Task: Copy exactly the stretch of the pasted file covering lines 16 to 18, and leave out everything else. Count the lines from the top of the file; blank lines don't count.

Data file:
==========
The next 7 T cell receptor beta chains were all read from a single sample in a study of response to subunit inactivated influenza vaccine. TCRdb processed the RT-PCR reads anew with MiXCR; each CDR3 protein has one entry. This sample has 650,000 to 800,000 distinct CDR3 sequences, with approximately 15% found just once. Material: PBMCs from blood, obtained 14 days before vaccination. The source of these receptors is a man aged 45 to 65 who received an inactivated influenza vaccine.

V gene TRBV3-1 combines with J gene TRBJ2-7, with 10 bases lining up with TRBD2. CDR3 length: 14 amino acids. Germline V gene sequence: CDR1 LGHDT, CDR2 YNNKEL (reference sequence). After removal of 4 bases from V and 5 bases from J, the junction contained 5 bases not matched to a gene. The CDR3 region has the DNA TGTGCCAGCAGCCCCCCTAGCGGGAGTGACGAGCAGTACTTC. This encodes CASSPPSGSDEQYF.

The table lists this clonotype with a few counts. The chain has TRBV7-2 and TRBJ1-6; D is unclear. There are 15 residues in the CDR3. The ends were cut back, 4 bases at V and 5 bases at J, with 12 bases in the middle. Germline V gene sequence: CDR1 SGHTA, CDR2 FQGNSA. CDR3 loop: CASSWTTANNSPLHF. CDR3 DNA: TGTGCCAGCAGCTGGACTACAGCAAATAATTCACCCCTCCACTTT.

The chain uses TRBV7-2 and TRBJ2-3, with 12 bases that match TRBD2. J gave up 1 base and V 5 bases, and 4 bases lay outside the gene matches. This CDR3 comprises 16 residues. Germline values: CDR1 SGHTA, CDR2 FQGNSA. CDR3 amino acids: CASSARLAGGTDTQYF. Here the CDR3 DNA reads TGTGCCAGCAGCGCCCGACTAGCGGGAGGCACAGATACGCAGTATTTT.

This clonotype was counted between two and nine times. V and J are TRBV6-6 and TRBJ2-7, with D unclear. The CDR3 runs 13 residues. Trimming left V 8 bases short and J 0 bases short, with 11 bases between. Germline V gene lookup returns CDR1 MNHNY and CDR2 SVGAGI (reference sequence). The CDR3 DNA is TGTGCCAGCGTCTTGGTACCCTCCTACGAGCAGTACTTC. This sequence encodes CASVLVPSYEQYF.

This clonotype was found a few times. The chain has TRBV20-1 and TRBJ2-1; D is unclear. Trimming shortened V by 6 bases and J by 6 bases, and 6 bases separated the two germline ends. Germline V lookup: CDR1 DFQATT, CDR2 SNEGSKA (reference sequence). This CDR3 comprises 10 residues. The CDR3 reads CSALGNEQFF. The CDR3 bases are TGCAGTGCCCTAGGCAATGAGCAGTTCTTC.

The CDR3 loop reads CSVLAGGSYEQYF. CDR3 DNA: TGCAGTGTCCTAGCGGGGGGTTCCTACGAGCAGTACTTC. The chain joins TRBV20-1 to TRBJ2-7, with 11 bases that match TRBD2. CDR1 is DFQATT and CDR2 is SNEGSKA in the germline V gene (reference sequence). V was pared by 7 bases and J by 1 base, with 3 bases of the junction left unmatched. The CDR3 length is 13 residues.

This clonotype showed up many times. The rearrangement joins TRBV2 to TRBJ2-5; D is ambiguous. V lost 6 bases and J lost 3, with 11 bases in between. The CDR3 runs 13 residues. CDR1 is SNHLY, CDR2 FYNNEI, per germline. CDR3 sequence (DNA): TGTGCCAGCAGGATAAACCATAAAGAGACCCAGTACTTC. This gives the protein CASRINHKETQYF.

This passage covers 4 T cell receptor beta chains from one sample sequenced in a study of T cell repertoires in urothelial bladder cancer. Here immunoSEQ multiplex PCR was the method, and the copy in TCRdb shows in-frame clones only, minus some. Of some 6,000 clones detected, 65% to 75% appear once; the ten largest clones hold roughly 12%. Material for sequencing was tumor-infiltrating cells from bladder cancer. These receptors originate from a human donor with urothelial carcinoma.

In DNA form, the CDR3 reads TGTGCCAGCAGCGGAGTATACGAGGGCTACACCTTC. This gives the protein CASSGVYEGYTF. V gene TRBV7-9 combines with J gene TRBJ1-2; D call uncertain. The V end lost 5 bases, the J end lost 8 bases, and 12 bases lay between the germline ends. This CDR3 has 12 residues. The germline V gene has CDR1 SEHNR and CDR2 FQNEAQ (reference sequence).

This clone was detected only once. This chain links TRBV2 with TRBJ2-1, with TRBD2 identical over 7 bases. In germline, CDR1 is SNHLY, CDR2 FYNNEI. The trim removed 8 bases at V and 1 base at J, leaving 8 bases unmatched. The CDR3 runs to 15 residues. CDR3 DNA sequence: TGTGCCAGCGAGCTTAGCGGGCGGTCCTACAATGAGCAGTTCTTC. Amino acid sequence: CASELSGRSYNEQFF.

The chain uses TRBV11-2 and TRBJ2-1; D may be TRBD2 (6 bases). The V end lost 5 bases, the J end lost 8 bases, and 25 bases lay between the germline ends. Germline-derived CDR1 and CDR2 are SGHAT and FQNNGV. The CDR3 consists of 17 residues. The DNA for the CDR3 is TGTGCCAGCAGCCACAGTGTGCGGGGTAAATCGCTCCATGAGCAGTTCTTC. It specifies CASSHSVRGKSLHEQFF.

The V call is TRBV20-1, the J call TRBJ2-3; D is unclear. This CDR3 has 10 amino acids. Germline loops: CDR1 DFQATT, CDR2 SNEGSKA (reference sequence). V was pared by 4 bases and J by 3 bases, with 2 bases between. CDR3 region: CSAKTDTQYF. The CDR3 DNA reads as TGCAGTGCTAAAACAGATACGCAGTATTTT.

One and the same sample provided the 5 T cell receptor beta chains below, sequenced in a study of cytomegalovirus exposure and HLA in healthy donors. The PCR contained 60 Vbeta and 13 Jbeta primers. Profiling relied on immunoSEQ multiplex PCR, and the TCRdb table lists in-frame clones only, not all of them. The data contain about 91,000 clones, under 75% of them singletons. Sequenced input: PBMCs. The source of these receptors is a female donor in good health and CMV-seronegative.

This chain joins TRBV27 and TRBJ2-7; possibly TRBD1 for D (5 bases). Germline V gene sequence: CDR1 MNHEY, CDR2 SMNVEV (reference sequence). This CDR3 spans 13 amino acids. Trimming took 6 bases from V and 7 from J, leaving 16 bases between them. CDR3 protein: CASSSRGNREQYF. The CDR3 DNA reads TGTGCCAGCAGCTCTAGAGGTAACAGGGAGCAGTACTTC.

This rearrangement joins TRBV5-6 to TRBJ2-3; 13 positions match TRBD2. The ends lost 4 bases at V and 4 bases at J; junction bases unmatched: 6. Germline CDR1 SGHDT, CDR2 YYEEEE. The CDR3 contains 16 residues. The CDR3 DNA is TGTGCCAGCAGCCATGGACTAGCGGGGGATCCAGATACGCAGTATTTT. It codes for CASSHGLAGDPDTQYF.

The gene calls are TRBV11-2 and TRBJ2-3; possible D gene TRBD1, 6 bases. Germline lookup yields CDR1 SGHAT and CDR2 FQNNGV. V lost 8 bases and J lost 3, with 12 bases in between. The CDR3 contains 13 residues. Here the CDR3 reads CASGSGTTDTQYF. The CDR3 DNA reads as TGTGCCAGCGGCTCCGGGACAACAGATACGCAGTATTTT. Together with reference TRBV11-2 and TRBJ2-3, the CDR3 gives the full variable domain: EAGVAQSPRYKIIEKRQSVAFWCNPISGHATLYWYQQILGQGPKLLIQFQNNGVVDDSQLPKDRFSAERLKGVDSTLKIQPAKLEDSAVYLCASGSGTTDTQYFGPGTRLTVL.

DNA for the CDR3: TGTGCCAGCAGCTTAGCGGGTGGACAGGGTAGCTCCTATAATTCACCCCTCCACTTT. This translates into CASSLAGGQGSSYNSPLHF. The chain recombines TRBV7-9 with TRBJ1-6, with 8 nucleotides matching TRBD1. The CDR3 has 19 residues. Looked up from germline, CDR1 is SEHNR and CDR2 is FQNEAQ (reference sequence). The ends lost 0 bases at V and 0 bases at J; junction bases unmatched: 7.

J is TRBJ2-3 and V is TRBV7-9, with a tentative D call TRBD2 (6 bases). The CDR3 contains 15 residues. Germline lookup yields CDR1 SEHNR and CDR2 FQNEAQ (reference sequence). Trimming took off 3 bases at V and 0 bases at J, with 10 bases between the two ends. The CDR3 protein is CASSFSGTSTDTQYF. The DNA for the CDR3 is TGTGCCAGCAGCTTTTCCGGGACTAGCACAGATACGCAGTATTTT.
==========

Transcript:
This rearrangement joins TRBV5-6 to TRBJ2-3; 13 positions match TRBD2. The ends lost 4 bases at V and 4 bases at J; junction bases unmatched: 6. Germline CDR1 SGHDT, CDR2 YYEEEE. The CDR3 contains 16 residues. The CDR3 DNA is TGTGCCAGCAGCCATGGACTAGCGGGGGATCCAGATACGCAGTATTTT. It codes for CASSHGLAGDPDTQYF.

The gene calls are TRBV11-2 and TRBJ2-3; possible D gene TRBD1, 6 bases. Germline lookup yields CDR1 SGHAT and CDR2 FQNNGV. V lost 8 bases and J lost 3, with 12 bases in between. The CDR3 contains 13 residues. Here the CDR3 reads CASGSGTTDTQYF. The CDR3 DNA reads as TGTGCCAGCGGCTCCGGGACAACAGATACGCAGTATTTT. Together with reference TRBV11-2 and TRBJ2-3, the CDR3 gives the full variable domain: EAGVAQSPRYKIIEKRQSVAFWCNPISGHATLYWYQQILGQGPKLLIQFQNNGVVDDSQLPKDRFSAERLKGVDSTLKIQPAKLEDSAVYLCASGSGTTDTQYFGPGTRLTVL.

DNA for the CDR3: TGTGCCAGCAGCTTAGCGGGTGGACAGGGTAGCTCCTATAATTCACCCCTCCACTTT. This translates into CASSLAGGQGSSYNSPLHF. The chain recombines TRBV7-9 with TRBJ1-6, with 8 nucleotides matching TRBD1. The CDR3 has 19 residues. Looked up from germline, CDR1 is SEHNR and CDR2 is FQNEAQ (reference sequence). The ends lost 0 bases at V and 0 bases at J; junction bases unmatched: 7.